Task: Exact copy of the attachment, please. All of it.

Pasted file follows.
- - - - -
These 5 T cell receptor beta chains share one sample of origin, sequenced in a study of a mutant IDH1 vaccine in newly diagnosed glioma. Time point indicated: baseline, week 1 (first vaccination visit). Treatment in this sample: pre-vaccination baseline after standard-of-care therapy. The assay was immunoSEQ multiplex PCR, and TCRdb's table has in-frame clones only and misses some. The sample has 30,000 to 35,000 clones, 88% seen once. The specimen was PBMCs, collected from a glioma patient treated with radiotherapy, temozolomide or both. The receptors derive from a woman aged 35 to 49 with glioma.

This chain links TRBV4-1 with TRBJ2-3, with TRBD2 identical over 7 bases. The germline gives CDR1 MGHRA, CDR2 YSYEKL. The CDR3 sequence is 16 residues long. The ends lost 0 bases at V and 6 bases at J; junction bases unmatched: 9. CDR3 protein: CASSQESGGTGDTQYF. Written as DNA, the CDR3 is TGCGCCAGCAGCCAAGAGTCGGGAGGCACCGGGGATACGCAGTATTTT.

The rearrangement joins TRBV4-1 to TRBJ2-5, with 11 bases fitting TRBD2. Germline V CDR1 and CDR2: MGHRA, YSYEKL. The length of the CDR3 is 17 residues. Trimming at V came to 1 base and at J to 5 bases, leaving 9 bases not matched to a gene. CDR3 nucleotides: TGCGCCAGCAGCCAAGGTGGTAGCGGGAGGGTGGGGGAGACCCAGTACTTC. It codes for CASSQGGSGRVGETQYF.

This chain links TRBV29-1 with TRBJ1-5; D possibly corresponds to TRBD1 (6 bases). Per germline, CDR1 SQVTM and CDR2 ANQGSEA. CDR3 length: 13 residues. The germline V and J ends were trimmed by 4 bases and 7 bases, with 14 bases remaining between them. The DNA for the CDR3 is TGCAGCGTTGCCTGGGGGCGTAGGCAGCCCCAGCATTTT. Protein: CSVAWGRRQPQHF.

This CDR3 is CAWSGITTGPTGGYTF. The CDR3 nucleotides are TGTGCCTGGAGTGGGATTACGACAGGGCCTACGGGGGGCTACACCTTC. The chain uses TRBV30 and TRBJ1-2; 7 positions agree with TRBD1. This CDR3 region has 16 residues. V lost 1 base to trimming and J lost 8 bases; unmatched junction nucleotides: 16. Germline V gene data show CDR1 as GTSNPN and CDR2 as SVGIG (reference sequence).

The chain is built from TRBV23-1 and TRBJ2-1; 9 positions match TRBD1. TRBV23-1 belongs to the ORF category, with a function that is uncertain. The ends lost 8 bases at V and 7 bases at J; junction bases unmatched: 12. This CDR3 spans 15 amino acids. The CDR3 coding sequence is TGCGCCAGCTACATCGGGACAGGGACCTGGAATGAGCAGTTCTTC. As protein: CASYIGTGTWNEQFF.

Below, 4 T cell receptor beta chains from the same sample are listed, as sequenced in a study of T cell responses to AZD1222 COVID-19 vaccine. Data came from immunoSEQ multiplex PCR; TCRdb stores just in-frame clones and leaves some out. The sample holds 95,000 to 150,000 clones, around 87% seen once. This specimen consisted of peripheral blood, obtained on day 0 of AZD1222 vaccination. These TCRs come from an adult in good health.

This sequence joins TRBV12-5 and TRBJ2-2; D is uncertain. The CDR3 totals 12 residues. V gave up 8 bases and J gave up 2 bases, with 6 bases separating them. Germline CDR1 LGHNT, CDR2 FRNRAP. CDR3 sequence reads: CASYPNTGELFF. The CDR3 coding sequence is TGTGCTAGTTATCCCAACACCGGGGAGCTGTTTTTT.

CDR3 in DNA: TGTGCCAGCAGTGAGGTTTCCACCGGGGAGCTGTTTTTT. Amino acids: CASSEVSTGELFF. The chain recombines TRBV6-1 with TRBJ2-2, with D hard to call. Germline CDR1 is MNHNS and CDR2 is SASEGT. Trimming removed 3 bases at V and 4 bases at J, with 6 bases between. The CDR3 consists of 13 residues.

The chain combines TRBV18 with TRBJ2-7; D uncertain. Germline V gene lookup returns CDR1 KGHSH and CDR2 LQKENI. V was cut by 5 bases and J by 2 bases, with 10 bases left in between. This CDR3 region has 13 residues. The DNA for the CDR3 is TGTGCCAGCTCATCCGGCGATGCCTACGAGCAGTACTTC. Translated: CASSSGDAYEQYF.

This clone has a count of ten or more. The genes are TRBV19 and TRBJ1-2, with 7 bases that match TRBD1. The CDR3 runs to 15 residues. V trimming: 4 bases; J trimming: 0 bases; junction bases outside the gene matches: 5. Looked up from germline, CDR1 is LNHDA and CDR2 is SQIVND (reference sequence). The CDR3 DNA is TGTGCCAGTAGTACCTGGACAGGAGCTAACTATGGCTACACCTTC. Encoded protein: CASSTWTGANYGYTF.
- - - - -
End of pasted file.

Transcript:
These 5 T cell receptor beta chains share one sample of origin, sequenced in a study of a mutant IDH1 vaccine in newly diagnosed glioma. Time point indicated: baseline, week 1 (first vaccination visit). Treatment in this sample: pre-vaccination baseline after standard-of-care therapy. The assay was immunoSEQ multiplex PCR, and TCRdb's table has in-frame clones only and misses some. The sample has 30,000 to 35,000 clones, 88% seen once. The specimen was PBMCs, collected from a glioma patient treated with radiotherapy, temozolomide or both. The receptors derive from a woman aged 35 to 49 with glioma.

This chain links TRBV4-1 with TRBJ2-3, with TRBD2 identical over 7 bases. The germline gives CDR1 MGHRA, CDR2 YSYEKL. The CDR3 sequence is 16 residues long. The ends lost 0 bases at V and 6 bases at J; junction bases unmatched: 9. CDR3 protein: CASSQESGGTGDTQYF. Written as DNA, the CDR3 is TGCGCCAGCAGCCAAGAGTCGGGAGGCACCGGGGATACGCAGTATTTT.

The rearrangement joins TRBV4-1 to TRBJ2-5, with 11 bases fitting TRBD2. Germline V CDR1 and CDR2: MGHRA, YSYEKL. The length of the CDR3 is 17 residues. Trimming at V came to 1 base and at J to 5 bases, leaving 9 bases not matched to a gene. CDR3 nucleotides: TGCGCCAGCAGCCAAGGTGGTAGCGGGAGGGTGGGGGAGACCCAGTACTTC. It codes for CASSQGGSGRVGETQYF.

This chain links TRBV29-1 with TRBJ1-5; D possibly corresponds to TRBD1 (6 bases). Per germline, CDR1 SQVTM and CDR2 ANQGSEA. CDR3 length: 13 residues. The germline V and J ends were trimmed by 4 bases and 7 bases, with 14 bases remaining between them. The DNA for the CDR3 is TGCAGCGTTGCCTGGGGGCGTAGGCAGCCCCAGCATTTT. Protein: CSVAWGRRQPQHF.

This CDR3 is CAWSGITTGPTGGYTF. The CDR3 nucleotides are TGTGCCTGGAGTGGGATTACGACAGGGCCTACGGGGGGCTACACCTTC. The chain uses TRBV30 and TRBJ1-2; 7 positions agree with TRBD1. This CDR3 region has 16 residues. V lost 1 base to trimming and J lost 8 bases; unmatched junction nucleotides: 16. Germline V gene data show CDR1 as GTSNPN and CDR2 as SVGIG (reference sequence).

The chain is built from TRBV23-1 and TRBJ2-1; 9 positions match TRBD1. TRBV23-1 belongs to the ORF category, with a function that is uncertain. The ends lost 8 bases at V and 7 bases at J; junction bases unmatched: 12. This CDR3 spans 15 amino acids. The CDR3 coding sequence is TGCGCCAGCTACATCGGGACAGGGACCTGGAATGAGCAGTTCTTC. As protein: CASYIGTGTWNEQFF.

Below, 4 T cell receptor beta chains from the same sample are listed, as sequenced in a study of T cell responses to AZD1222 COVID-19 vaccine. Data came from immunoSEQ multiplex PCR; TCRdb stores just in-frame clones and leaves some out. The sample holds 95,000 to 150,000 clones, around 87% seen once. This specimen consisted of peripheral blood, obtained on day 0 of AZD1222 vaccination. These TCRs come from an adult in good health.

This sequence joins TRBV12-5 and TRBJ2-2; D is uncertain. The CDR3 totals 12 residues. V gave up 8 bases and J gave up 2 bases, with 6 bases separating them. Germline CDR1 LGHNT, CDR2 FRNRAP. CDR3 sequence reads: CASYPNTGELFF. The CDR3 coding sequence is TGTGCTAGTTATCCCAACACCGGGGAGCTGTTTTTT.

CDR3 in DNA: TGTGCCAGCAGTGAGGTTTCCACCGGGGAGCTGTTTTTT. Amino acids: CASSEVSTGELFF. The chain recombines TRBV6-1 with TRBJ2-2, with D hard to call. Germline CDR1 is MNHNS and CDR2 is SASEGT. Trimming removed 3 bases at V and 4 bases at J, with 6 bases between. The CDR3 consists of 13 residues.

The chain combines TRBV18 with TRBJ2-7; D uncertain. Germline V gene lookup returns CDR1 KGHSH and CDR2 LQKENI. V was cut by 5 bases and J by 2 bases, with 10 bases left in between. This CDR3 region has 13 residues. The DNA for the CDR3 is TGTGCCAGCTCATCCGGCGATGCCTACGAGCAGTACTTC. Translated: CASSSGDAYEQYF.

This clone has a count of ten or more. The genes are TRBV19 and TRBJ1-2, with 7 bases that match TRBD1. The CDR3 runs to 15 residues. V trimming: 4 bases; J trimming: 0 bases; junction bases outside the gene matches: 5. Looked up from germline, CDR1 is LNHDA and CDR2 is SQIVND (reference sequence). The CDR3 DNA is TGTGCCAGTAGTACCTGGACAGGAGCTAACTATGGCTACACCTTC. Encoded protein: CASSTWTGANYGYTF.